Player Profile: Ben Patrick

He started as a second round hopeful that slipped into the second day, then fell just short of becoming irrelevant. Now, he's an Arizona Cardinal. What are his strengths and weaknesses and how can he help?

Ben Patrick was rated as the 62nd best player overall and ended up going 215th.  What happened and why did he slip?

Positives:

Excellent deep speed, terrific hands, and runs crisp routes.  Perfect fit to play tight end in Ken Whisenhunt's system, as one of Whisenhunt's trademarks is to throw to the tight end in the deep seam off of playaction.

After transferring from Duke to Delaware, Patrick nearly matched his production from 2002-2005 in the 2006 season alone (79 catches for 781 yards and two touchdowns in four seasons at Duke vs. 64 receptions for 639 yards and six touchdowns in one season with Delaware).

Great size (6'4", 270) and was one of the biggest tight ends in this draft.

Negatives:

Couldn't break into the line-up on a consistent basis at Duke (15 starts in 31 games) and didn't exactly dominate lesser competition at the Division I-AA level.

Terrific hands, but is inconsistent.  He'll make that "wow" play when it doesn't matter and drop an easy first down with the game on the line.

Needs considerable improvement in his blocking.  For a player at his position under Whisenhunt, that's a bad thing.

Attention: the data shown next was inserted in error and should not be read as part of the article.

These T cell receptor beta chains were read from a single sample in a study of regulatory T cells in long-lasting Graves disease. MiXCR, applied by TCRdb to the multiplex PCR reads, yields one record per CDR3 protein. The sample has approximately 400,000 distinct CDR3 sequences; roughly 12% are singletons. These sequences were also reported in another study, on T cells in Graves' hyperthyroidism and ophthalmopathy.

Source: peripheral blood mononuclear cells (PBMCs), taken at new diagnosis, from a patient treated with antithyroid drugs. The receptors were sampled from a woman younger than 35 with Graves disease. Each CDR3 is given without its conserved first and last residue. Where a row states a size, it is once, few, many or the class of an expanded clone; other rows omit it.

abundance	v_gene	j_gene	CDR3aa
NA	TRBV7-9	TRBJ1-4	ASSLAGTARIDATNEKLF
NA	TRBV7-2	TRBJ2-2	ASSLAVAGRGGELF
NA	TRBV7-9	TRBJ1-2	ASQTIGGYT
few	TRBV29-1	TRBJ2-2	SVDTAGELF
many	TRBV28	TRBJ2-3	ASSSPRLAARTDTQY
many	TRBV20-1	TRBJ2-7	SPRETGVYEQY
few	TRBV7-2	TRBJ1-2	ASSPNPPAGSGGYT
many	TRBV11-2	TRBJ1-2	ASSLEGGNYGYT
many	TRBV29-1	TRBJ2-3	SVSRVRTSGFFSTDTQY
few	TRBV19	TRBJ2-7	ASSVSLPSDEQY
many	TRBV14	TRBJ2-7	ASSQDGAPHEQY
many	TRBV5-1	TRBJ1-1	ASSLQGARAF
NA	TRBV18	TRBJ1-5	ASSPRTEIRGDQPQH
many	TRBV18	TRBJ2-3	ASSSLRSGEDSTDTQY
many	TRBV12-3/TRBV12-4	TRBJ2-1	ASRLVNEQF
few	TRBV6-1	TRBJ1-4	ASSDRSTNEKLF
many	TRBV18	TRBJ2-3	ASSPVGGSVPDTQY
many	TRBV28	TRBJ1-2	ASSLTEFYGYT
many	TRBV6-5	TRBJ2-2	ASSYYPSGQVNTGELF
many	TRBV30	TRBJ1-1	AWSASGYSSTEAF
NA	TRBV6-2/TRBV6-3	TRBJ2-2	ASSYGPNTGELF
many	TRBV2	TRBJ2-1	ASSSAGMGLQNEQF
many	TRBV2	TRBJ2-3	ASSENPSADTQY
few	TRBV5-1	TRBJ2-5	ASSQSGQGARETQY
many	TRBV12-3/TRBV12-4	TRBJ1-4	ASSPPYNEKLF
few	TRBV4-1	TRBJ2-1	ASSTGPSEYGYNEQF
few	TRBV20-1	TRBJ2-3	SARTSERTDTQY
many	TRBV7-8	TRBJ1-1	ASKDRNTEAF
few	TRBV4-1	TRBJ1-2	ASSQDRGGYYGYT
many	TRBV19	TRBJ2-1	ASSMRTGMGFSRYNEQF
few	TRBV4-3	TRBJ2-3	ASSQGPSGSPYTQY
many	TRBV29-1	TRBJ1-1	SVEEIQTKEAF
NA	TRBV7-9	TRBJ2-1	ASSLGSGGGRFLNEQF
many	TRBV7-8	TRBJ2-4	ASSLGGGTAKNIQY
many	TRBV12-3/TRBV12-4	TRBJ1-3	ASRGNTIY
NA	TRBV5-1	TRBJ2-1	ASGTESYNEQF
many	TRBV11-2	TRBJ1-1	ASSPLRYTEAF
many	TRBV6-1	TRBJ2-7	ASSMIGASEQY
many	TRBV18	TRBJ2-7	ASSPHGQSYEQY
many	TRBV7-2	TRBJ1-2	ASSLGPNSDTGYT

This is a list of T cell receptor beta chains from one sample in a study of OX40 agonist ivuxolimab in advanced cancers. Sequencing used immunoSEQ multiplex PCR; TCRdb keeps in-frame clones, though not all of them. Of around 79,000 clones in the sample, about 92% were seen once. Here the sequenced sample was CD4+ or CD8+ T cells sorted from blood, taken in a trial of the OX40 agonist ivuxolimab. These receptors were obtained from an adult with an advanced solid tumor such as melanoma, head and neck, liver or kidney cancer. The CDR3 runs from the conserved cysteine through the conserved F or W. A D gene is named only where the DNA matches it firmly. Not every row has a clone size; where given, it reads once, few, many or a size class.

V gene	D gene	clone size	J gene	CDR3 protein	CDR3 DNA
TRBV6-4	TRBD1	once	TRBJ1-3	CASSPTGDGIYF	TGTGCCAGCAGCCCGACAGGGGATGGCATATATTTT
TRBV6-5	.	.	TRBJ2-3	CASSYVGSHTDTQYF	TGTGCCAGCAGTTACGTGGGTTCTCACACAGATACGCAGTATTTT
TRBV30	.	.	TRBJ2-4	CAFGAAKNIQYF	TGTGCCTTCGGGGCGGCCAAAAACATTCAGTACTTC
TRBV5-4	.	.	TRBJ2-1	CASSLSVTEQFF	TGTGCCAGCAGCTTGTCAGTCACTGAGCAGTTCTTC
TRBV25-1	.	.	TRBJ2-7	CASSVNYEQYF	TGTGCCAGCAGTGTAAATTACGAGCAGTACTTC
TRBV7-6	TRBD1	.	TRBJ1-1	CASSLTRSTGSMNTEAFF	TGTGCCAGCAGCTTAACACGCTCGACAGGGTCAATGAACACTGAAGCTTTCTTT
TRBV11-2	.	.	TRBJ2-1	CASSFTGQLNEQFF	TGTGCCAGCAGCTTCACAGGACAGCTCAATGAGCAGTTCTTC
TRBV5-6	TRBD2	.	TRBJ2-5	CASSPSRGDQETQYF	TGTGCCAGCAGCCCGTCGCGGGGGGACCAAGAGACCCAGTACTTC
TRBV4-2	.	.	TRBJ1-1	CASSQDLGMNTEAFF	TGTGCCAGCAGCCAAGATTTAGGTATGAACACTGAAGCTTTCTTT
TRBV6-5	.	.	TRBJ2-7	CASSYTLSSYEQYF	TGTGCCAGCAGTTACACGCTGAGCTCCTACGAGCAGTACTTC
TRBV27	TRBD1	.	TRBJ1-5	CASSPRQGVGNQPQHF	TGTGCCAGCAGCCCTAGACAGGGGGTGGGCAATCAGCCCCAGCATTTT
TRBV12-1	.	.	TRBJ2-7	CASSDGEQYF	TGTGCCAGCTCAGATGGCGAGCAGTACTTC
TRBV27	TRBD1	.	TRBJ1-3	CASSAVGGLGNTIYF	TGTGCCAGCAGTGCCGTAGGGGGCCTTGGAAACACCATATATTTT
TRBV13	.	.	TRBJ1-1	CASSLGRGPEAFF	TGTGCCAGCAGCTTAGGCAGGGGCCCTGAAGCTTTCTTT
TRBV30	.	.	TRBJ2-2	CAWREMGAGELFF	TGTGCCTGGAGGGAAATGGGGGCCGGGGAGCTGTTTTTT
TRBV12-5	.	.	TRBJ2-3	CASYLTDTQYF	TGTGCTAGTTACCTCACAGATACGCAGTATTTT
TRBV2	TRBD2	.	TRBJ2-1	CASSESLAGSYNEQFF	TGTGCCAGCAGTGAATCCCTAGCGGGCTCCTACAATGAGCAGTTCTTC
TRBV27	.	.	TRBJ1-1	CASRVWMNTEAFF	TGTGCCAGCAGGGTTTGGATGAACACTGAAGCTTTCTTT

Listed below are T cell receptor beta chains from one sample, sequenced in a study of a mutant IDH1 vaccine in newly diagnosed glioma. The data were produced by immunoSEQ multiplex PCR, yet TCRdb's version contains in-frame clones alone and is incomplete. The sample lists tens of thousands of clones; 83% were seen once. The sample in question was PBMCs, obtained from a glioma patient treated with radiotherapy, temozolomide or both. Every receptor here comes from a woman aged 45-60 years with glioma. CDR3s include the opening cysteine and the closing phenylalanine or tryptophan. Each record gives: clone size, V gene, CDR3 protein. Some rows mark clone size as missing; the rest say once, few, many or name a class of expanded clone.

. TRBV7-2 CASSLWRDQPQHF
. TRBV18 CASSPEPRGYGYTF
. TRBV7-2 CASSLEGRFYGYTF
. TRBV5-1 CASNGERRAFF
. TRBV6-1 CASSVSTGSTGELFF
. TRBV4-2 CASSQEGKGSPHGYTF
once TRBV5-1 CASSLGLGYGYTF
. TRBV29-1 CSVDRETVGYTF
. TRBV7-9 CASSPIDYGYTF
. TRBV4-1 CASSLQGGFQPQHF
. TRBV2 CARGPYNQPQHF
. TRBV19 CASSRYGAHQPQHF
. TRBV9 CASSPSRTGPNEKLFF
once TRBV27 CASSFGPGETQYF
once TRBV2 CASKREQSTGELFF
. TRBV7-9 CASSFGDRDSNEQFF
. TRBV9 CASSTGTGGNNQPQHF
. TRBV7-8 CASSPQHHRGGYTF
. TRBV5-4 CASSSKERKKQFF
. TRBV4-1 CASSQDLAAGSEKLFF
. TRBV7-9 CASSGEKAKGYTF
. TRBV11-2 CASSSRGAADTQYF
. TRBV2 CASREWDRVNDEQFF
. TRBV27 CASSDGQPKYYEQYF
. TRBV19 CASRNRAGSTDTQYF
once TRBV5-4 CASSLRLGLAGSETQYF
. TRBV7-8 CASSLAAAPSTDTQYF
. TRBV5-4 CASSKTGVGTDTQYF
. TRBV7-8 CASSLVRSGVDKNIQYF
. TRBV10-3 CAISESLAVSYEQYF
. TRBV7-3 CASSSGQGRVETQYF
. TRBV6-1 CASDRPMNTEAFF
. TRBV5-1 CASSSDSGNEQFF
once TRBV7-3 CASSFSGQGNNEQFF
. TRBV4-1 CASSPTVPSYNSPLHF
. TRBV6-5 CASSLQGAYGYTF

Analysis:

You could say that the Cardinals got a first day talent in the seventh round and see something in Patrick that no one else does.  You could also say that there's a reason why 214 selections went by before Arizona snatched him up.  Something that goes beyond sub-standard blocking ability, inconsistent hands, and lack of college production against top-level competition.

I have a feeling that there is a hole right through the middle of this guy that NFL scouts know about but we don't.  I just can't shake the suspicion that when something seems to be too good to be true, it usually is.

The good news is that the Cardinals now have two young tight ends with outstanding size, tremendous potential, and possibly two deadly red zone threats in Patrick and Leonard Pope.  The bad news is that they don't have a proven commodity at the position and have two young tight ends that are raw and struggle at the point of attack.

Then again, Whisenhunt had success as a tight end coach at Pittsburgh.  Perhaps he can do for Patrick and Pope what he did for Mark Breuner and Heath Miller.

And by that, I mean that he and tight ends coach Freddie Kitchens will teach them how to block, then never throw in their direction.


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